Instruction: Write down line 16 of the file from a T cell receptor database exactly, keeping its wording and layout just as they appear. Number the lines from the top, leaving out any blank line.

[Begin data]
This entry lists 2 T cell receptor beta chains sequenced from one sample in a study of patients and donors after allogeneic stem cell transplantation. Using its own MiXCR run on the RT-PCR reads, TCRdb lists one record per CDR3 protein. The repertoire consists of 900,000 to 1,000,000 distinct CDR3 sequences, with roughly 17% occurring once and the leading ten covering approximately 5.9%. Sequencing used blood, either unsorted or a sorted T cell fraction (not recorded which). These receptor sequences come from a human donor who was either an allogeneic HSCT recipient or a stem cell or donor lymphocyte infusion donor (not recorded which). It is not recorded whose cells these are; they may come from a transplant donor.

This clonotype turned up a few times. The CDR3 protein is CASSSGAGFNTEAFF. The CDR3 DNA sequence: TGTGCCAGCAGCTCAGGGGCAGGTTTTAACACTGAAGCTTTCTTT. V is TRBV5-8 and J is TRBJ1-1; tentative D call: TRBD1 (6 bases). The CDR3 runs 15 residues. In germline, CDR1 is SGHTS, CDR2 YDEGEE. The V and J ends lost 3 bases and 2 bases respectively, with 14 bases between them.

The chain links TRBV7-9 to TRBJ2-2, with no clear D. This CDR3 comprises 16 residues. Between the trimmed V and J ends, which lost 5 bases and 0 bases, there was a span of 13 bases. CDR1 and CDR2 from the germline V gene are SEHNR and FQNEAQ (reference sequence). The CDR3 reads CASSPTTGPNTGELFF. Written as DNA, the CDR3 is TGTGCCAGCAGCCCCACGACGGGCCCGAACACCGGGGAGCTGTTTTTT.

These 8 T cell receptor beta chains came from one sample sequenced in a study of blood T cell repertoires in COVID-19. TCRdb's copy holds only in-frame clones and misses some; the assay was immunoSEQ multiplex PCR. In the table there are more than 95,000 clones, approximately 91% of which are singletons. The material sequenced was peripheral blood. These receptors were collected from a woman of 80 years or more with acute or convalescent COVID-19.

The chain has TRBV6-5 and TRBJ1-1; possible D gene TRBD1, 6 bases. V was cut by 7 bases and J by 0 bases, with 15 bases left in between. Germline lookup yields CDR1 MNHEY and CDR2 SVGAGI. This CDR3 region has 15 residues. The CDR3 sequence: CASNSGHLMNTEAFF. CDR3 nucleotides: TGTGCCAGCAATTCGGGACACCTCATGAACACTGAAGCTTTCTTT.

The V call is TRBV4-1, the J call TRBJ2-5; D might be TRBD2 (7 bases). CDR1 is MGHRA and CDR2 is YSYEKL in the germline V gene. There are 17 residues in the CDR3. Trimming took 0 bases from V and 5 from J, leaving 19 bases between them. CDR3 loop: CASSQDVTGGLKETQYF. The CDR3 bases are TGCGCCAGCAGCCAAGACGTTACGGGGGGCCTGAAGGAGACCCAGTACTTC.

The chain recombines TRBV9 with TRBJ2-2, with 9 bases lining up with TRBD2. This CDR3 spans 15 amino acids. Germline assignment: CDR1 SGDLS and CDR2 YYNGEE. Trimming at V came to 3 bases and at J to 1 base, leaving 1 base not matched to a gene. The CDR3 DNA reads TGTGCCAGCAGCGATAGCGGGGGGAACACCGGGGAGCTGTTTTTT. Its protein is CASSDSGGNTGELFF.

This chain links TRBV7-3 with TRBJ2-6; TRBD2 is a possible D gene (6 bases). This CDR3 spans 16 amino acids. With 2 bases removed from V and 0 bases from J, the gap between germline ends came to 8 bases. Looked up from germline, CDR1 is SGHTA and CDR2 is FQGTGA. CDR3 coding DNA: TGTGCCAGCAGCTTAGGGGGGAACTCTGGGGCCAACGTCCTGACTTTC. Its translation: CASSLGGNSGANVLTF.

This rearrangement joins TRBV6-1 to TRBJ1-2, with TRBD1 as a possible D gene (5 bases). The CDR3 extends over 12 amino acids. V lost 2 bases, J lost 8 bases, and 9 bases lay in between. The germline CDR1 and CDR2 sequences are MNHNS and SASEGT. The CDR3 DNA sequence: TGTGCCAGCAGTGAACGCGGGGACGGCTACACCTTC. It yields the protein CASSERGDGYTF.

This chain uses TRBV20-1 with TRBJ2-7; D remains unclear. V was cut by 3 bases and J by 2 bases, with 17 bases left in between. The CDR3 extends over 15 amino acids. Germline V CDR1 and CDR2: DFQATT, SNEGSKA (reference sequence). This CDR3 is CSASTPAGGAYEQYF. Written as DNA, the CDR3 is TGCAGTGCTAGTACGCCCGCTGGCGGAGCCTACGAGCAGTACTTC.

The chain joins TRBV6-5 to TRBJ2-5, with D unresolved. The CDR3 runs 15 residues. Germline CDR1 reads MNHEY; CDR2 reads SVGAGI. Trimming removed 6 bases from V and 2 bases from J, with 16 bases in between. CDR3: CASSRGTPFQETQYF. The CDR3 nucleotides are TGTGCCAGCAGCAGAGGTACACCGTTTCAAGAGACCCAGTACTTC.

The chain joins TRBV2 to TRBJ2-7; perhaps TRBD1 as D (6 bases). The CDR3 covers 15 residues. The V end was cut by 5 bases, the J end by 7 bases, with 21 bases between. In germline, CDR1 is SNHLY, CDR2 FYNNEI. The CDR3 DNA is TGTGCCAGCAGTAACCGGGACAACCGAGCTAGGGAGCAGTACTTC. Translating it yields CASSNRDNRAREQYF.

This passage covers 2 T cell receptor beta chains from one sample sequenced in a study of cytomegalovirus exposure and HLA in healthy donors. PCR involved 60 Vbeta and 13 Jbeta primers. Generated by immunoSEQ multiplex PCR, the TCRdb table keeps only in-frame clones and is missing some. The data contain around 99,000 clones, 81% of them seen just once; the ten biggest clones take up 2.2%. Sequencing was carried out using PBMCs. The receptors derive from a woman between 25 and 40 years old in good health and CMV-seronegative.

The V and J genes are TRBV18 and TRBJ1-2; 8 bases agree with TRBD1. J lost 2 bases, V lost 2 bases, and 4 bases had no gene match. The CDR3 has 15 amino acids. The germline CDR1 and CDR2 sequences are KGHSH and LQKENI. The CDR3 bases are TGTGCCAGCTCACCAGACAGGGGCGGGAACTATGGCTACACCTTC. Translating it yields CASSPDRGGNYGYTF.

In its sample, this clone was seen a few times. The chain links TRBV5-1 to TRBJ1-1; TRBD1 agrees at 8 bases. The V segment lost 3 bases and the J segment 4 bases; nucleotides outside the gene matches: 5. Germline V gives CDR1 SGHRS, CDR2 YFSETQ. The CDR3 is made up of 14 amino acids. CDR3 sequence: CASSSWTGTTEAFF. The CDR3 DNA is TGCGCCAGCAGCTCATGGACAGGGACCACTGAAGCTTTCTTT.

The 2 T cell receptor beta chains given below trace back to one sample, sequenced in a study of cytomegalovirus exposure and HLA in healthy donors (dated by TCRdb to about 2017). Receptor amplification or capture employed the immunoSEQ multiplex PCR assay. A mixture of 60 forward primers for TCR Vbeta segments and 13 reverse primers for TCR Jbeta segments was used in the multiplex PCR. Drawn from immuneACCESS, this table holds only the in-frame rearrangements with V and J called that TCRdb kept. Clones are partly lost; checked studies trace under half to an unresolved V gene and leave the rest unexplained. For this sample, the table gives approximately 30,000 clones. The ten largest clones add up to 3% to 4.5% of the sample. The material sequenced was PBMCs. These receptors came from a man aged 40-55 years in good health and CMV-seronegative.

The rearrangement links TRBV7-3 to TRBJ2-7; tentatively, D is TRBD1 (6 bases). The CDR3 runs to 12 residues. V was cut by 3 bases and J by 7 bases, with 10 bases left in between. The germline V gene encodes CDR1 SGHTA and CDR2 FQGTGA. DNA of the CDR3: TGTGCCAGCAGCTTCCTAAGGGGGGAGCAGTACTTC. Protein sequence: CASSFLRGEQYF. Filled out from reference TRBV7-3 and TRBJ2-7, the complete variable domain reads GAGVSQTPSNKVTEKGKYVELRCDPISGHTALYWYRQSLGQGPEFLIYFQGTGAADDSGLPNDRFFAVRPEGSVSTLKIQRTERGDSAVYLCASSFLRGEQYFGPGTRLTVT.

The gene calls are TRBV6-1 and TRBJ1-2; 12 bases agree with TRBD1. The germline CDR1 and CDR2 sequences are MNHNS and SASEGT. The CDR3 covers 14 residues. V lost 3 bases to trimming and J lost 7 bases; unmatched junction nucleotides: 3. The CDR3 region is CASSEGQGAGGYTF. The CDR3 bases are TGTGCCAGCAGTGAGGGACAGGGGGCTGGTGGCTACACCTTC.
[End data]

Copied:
The 2 T cell receptor beta chains given below trace back to one sample, sequenced in a study of cytomegalovirus exposure and HLA in healthy donors (dated by TCRdb to about 2017). Receptor amplification or capture employed the immunoSEQ multiplex PCR assay. A mixture of 60 forward primers for TCR Vbeta segments and 13 reverse primers for TCR Jbeta segments was used in the multiplex PCR. Drawn from immuneACCESS, this table holds only the in-frame rearrangements with V and J called that TCRdb kept. Clones are partly lost; checked studies trace under half to an unresolved V gene and leave the rest unexplained. For this sample, the table gives approximately 30,000 clones. The ten largest clones add up to 3% to 4.5% of the sample. The material sequenced was PBMCs. These receptors came from a man aged 40-55 years in good health and CMV-seronegative.